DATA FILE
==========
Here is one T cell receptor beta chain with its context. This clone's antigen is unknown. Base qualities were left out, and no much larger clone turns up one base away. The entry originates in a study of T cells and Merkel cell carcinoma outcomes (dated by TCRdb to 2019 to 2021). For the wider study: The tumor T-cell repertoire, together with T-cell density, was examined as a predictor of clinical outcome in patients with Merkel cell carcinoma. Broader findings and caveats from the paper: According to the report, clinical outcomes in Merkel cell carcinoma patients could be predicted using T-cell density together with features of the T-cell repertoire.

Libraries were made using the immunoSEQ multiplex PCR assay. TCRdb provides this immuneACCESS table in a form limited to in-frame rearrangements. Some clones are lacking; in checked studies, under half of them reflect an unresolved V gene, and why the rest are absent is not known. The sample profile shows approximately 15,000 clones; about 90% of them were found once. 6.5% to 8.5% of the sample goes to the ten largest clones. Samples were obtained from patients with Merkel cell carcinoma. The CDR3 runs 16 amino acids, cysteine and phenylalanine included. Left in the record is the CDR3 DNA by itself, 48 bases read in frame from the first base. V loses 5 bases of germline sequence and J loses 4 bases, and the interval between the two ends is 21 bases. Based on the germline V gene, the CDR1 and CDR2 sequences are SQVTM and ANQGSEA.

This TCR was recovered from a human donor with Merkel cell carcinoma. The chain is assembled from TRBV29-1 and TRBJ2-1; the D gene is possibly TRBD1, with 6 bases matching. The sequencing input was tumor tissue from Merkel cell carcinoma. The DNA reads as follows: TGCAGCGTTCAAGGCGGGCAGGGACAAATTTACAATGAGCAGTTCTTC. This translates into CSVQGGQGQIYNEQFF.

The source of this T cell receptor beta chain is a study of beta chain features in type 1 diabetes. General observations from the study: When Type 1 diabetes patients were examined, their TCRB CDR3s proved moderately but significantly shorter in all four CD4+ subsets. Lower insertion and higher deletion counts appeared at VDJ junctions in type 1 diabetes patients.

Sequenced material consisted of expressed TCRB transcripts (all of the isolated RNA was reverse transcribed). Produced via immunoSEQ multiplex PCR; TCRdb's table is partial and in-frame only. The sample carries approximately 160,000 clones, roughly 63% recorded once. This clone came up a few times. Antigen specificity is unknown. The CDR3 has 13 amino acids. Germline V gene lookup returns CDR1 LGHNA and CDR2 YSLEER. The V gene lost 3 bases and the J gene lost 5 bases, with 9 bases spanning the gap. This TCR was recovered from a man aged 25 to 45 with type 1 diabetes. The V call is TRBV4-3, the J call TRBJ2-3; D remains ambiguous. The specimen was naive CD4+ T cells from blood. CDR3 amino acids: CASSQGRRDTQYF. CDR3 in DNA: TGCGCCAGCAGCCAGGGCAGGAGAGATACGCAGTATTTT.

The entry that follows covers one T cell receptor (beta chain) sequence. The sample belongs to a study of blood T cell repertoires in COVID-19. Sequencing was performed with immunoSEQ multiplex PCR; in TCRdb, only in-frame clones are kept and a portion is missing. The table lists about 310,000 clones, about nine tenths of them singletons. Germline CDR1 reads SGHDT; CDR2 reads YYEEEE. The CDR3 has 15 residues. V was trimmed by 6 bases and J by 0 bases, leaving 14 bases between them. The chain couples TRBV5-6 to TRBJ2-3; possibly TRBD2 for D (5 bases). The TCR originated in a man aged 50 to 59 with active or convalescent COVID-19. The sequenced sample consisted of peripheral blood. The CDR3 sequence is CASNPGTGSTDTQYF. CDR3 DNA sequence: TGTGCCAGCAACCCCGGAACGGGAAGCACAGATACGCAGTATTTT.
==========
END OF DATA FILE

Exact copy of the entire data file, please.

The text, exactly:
Here is one T cell receptor beta chain with its context. This clone's antigen is unknown. Base qualities were left out, and no much larger clone turns up one base away. The entry originates in a study of T cells and Merkel cell carcinoma outcomes (dated by TCRdb to 2019 to 2021). For the wider study: The tumor T-cell repertoire, together with T-cell density, was examined as a predictor of clinical outcome in patients with Merkel cell carcinoma. Broader findings and caveats from the paper: According to the report, clinical outcomes in Merkel cell carcinoma patients could be predicted using T-cell density together with features of the T-cell repertoire.

Libraries were made using the immunoSEQ multiplex PCR assay. TCRdb provides this immuneACCESS table in a form limited to in-frame rearrangements. Some clones are lacking; in checked studies, under half of them reflect an unresolved V gene, and why the rest are absent is not known. The sample profile shows approximately 15,000 clones; about 90% of them were found once. 6.5% to 8.5% of the sample goes to the ten largest clones. Samples were obtained from patients with Merkel cell carcinoma. The CDR3 runs 16 amino acids, cysteine and phenylalanine included. Left in the record is the CDR3 DNA by itself, 48 bases read in frame from the first base. V loses 5 bases of germline sequence and J loses 4 bases, and the interval between the two ends is 21 bases. Based on the germline V gene, the CDR1 and CDR2 sequences are SQVTM and ANQGSEA.

This TCR was recovered from a human donor with Merkel cell carcinoma. The chain is assembled from TRBV29-1 and TRBJ2-1; the D gene is possibly TRBD1, with 6 bases matching. The sequencing input was tumor tissue from Merkel cell carcinoma. The DNA reads as follows: TGCAGCGTTCAAGGCGGGCAGGGACAAATTTACAATGAGCAGTTCTTC. This translates into CSVQGGQGQIYNEQFF.

The source of this T cell receptor beta chain is a study of beta chain features in type 1 diabetes. General observations from the study: When Type 1 diabetes patients were examined, their TCRB CDR3s proved moderately but significantly shorter in all four CD4+ subsets. Lower insertion and higher deletion counts appeared at VDJ junctions in type 1 diabetes patients.

Sequenced material consisted of expressed TCRB transcripts (all of the isolated RNA was reverse transcribed). Produced via immunoSEQ multiplex PCR; TCRdb's table is partial and in-frame only. The sample carries approximately 160,000 clones, roughly 63% recorded once. This clone came up a few times. Antigen specificity is unknown. The CDR3 has 13 amino acids. Germline V gene lookup returns CDR1 LGHNA and CDR2 YSLEER. The V gene lost 3 bases and the J gene lost 5 bases, with 9 bases spanning the gap. This TCR was recovered from a man aged 25 to 45 with type 1 diabetes. The V call is TRBV4-3, the J call TRBJ2-3; D remains ambiguous. The specimen was naive CD4+ T cells from blood. CDR3 amino acids: CASSQGRRDTQYF. CDR3 in DNA: TGCGCCAGCAGCCAGGGCAGGAGAGATACGCAGTATTTT.

The entry that follows covers one T cell receptor (beta chain) sequence. The sample belongs to a study of blood T cell repertoires in COVID-19. Sequencing was performed with immunoSEQ multiplex PCR; in TCRdb, only in-frame clones are kept and a portion is missing. The table lists about 310,000 clones, about nine tenths of them singletons. Germline CDR1 reads SGHDT; CDR2 reads YYEEEE. The CDR3 has 15 residues. V was trimmed by 6 bases and J by 0 bases, leaving 14 bases between them. The chain couples TRBV5-6 to TRBJ2-3; possibly TRBD2 for D (5 bases). The TCR originated in a man aged 50 to 59 with active or convalescent COVID-19. The sequenced sample consisted of peripheral blood. The CDR3 sequence is CASNPGTGSTDTQYF. CDR3 DNA sequence: TGTGCCAGCAACCCCGGAACGGGAAGCACAGATACGCAGTATTTT.